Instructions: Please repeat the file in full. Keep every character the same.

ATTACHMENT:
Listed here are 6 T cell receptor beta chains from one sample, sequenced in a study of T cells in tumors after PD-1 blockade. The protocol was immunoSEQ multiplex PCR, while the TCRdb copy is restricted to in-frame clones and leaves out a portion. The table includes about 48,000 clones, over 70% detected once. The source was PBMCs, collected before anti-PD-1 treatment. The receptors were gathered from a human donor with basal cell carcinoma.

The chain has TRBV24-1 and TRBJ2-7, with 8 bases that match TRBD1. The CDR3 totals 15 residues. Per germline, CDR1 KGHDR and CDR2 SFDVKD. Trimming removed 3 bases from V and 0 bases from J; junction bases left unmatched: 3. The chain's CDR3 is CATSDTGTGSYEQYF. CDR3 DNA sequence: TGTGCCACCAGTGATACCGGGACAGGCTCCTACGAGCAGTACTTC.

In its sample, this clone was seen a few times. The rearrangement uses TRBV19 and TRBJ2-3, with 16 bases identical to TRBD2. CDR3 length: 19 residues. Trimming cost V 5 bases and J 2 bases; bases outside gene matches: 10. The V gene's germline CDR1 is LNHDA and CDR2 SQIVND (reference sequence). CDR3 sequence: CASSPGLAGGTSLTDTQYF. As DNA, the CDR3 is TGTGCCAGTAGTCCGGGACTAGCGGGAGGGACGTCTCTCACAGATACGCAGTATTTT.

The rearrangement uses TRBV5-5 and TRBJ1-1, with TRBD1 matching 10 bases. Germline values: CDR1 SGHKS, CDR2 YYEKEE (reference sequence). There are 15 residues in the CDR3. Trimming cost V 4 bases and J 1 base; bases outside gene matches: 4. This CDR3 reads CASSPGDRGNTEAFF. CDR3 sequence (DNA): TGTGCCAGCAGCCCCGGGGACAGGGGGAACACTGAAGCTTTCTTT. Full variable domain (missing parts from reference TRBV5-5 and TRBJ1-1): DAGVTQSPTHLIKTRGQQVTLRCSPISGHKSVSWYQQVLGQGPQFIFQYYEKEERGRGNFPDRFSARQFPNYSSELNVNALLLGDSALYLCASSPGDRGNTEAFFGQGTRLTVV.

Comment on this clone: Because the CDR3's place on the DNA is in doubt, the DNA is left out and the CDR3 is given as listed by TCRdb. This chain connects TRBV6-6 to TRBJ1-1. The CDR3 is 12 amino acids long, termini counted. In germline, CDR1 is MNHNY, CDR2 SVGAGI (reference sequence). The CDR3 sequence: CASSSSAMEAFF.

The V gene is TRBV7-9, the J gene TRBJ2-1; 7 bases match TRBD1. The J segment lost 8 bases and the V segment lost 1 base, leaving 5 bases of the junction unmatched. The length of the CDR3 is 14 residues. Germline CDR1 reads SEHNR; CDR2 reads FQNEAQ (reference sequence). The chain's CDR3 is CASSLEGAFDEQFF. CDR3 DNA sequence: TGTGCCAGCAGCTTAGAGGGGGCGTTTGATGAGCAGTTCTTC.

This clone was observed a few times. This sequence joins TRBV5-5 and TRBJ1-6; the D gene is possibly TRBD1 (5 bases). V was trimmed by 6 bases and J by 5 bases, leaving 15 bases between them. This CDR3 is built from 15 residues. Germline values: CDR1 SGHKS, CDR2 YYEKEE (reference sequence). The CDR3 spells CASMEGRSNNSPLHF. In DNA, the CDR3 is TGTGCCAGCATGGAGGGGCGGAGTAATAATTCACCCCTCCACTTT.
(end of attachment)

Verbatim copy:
Listed here are 6 T cell receptor beta chains from one sample, sequenced in a study of T cells in tumors after PD-1 blockade. The protocol was immunoSEQ multiplex PCR, while the TCRdb copy is restricted to in-frame clones and leaves out a portion. The table includes about 48,000 clones, over 70% detected once. The source was PBMCs, collected before anti-PD-1 treatment. The receptors were gathered from a human donor with basal cell carcinoma.

The chain has TRBV24-1 and TRBJ2-7, with 8 bases that match TRBD1. The CDR3 totals 15 residues. Per germline, CDR1 KGHDR and CDR2 SFDVKD. Trimming removed 3 bases from V and 0 bases from J; junction bases left unmatched: 3. The chain's CDR3 is CATSDTGTGSYEQYF. CDR3 DNA sequence: TGTGCCACCAGTGATACCGGGACAGGCTCCTACGAGCAGTACTTC.

In its sample, this clone was seen a few times. The rearrangement uses TRBV19 and TRBJ2-3, with 16 bases identical to TRBD2. CDR3 length: 19 residues. Trimming cost V 5 bases and J 2 bases; bases outside gene matches: 10. The V gene's germline CDR1 is LNHDA and CDR2 SQIVND (reference sequence). CDR3 sequence: CASSPGLAGGTSLTDTQYF. As DNA, the CDR3 is TGTGCCAGTAGTCCGGGACTAGCGGGAGGGACGTCTCTCACAGATACGCAGTATTTT.

The rearrangement uses TRBV5-5 and TRBJ1-1, with TRBD1 matching 10 bases. Germline values: CDR1 SGHKS, CDR2 YYEKEE (reference sequence). There are 15 residues in the CDR3. Trimming cost V 4 bases and J 1 base; bases outside gene matches: 4. This CDR3 reads CASSPGDRGNTEAFF. CDR3 sequence (DNA): TGTGCCAGCAGCCCCGGGGACAGGGGGAACACTGAAGCTTTCTTT. Full variable domain (missing parts from reference TRBV5-5 and TRBJ1-1): DAGVTQSPTHLIKTRGQQVTLRCSPISGHKSVSWYQQVLGQGPQFIFQYYEKEERGRGNFPDRFSARQFPNYSSELNVNALLLGDSALYLCASSPGDRGNTEAFFGQGTRLTVV.

Comment on this clone: Because the CDR3's place on the DNA is in doubt, the DNA is left out and the CDR3 is given as listed by TCRdb. This chain connects TRBV6-6 to TRBJ1-1. The CDR3 is 12 amino acids long, termini counted. In germline, CDR1 is MNHNY, CDR2 SVGAGI (reference sequence). The CDR3 sequence: CASSSSAMEAFF.

The V gene is TRBV7-9, the J gene TRBJ2-1; 7 bases match TRBD1. The J segment lost 8 bases and the V segment lost 1 base, leaving 5 bases of the junction unmatched. The length of the CDR3 is 14 residues. Germline CDR1 reads SEHNR; CDR2 reads FQNEAQ (reference sequence). The chain's CDR3 is CASSLEGAFDEQFF. CDR3 DNA sequence: TGTGCCAGCAGCTTAGAGGGGGCGTTTGATGAGCAGTTCTTC.

This clone was observed a few times. This sequence joins TRBV5-5 and TRBJ1-6; the D gene is possibly TRBD1 (5 bases). V was trimmed by 6 bases and J by 5 bases, leaving 15 bases between them. This CDR3 is built from 15 residues. Germline values: CDR1 SGHKS, CDR2 YYEKEE (reference sequence). The CDR3 spells CASMEGRSNNSPLHF. In DNA, the CDR3 is TGTGCCAGCATGGAGGGGCGGAGTAATAATTCACCCCTCCACTTT.